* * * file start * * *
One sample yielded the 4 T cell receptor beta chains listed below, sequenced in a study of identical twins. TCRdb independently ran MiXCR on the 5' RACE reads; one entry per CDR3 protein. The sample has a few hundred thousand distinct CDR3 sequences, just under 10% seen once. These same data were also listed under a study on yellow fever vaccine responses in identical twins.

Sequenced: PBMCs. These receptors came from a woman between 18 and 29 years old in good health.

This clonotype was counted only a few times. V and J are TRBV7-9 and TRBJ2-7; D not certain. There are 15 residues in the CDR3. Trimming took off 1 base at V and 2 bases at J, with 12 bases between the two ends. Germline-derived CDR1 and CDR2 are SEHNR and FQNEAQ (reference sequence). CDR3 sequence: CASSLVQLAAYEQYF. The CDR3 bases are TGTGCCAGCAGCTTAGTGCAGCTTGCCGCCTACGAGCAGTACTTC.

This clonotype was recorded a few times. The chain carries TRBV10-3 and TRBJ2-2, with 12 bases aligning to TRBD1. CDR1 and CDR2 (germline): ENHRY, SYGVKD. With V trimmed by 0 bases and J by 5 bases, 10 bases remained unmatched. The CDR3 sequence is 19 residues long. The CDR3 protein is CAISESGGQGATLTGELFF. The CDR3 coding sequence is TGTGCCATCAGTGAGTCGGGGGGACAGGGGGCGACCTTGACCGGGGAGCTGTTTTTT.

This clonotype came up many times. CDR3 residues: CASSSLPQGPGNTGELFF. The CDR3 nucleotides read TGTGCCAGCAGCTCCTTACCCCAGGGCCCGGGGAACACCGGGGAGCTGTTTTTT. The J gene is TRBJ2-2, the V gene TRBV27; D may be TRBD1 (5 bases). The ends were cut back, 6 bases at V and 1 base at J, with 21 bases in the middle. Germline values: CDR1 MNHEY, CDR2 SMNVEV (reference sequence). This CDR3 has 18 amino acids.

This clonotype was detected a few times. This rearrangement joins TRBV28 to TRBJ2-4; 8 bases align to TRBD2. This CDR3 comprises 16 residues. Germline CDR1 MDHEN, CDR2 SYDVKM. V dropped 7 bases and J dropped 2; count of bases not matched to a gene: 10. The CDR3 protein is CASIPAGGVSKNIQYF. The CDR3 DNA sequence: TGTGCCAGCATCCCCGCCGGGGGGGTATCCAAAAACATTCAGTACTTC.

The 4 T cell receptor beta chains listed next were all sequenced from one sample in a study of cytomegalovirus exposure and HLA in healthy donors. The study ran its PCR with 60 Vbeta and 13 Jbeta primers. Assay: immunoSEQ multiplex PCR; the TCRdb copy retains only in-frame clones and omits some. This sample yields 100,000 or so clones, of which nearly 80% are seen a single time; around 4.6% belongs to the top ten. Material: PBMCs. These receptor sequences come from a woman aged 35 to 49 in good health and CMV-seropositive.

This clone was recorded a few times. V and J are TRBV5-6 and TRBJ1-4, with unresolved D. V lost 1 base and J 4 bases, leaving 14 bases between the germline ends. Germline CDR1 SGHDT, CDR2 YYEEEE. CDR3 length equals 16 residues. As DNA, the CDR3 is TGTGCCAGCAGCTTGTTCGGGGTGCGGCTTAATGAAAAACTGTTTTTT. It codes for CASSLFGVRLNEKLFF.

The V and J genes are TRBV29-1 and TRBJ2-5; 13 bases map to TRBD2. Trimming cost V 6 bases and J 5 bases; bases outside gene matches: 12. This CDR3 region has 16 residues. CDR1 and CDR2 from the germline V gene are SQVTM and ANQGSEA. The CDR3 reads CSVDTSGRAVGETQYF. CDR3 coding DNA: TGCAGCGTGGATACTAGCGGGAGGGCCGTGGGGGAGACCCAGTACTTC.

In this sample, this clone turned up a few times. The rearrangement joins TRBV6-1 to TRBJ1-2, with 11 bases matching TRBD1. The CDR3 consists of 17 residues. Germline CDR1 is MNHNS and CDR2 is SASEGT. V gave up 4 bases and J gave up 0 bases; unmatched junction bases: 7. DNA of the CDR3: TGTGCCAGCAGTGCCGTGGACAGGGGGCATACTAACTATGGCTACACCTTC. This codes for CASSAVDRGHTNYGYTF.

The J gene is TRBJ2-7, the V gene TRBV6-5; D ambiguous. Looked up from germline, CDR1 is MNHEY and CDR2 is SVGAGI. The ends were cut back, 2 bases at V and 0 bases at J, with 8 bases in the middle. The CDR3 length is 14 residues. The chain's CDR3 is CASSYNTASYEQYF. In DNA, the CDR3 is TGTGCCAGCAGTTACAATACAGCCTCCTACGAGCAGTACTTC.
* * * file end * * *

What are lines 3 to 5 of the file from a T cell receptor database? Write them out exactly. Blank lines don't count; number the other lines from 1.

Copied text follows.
This clonotype was counted only a few times. V and J are TRBV7-9 and TRBJ2-7; D not certain. There are 15 residues in the CDR3. Trimming took off 1 base at V and 2 bases at J, with 12 bases between the two ends. Germline-derived CDR1 and CDR2 are SEHNR and FQNEAQ (reference sequence). CDR3 sequence: CASSLVQLAAYEQYF. The CDR3 bases are TGTGCCAGCAGCTTAGTGCAGCTTGCCGCCTACGAGCAGTACTTC.

This clonotype was recorded a few times. The chain carries TRBV10-3 and TRBJ2-2, with 12 bases aligning to TRBD1. CDR1 and CDR2 (germline): ENHRY, SYGVKD. With V trimmed by 0 bases and J by 5 bases, 10 bases remained unmatched. The CDR3 sequence is 19 residues long. The CDR3 protein is CAISESGGQGATLTGELFF. The CDR3 coding sequence is TGTGCCATCAGTGAGTCGGGGGGACAGGGGGCGACCTTGACCGGGGAGCTGTTTTTT.

This clonotype came up many times. CDR3 residues: CASSSLPQGPGNTGELFF. The CDR3 nucleotides read TGTGCCAGCAGCTCCTTACCCCAGGGCCCGGGGAACACCGGGGAGCTGTTTTTT. The J gene is TRBJ2-2, the V gene TRBV27; D may be TRBD1 (5 bases). The ends were cut back, 6 bases at V and 1 base at J, with 21 bases in the middle. Germline values: CDR1 MNHEY, CDR2 SMNVEV (reference sequence). This CDR3 has 18 amino acids.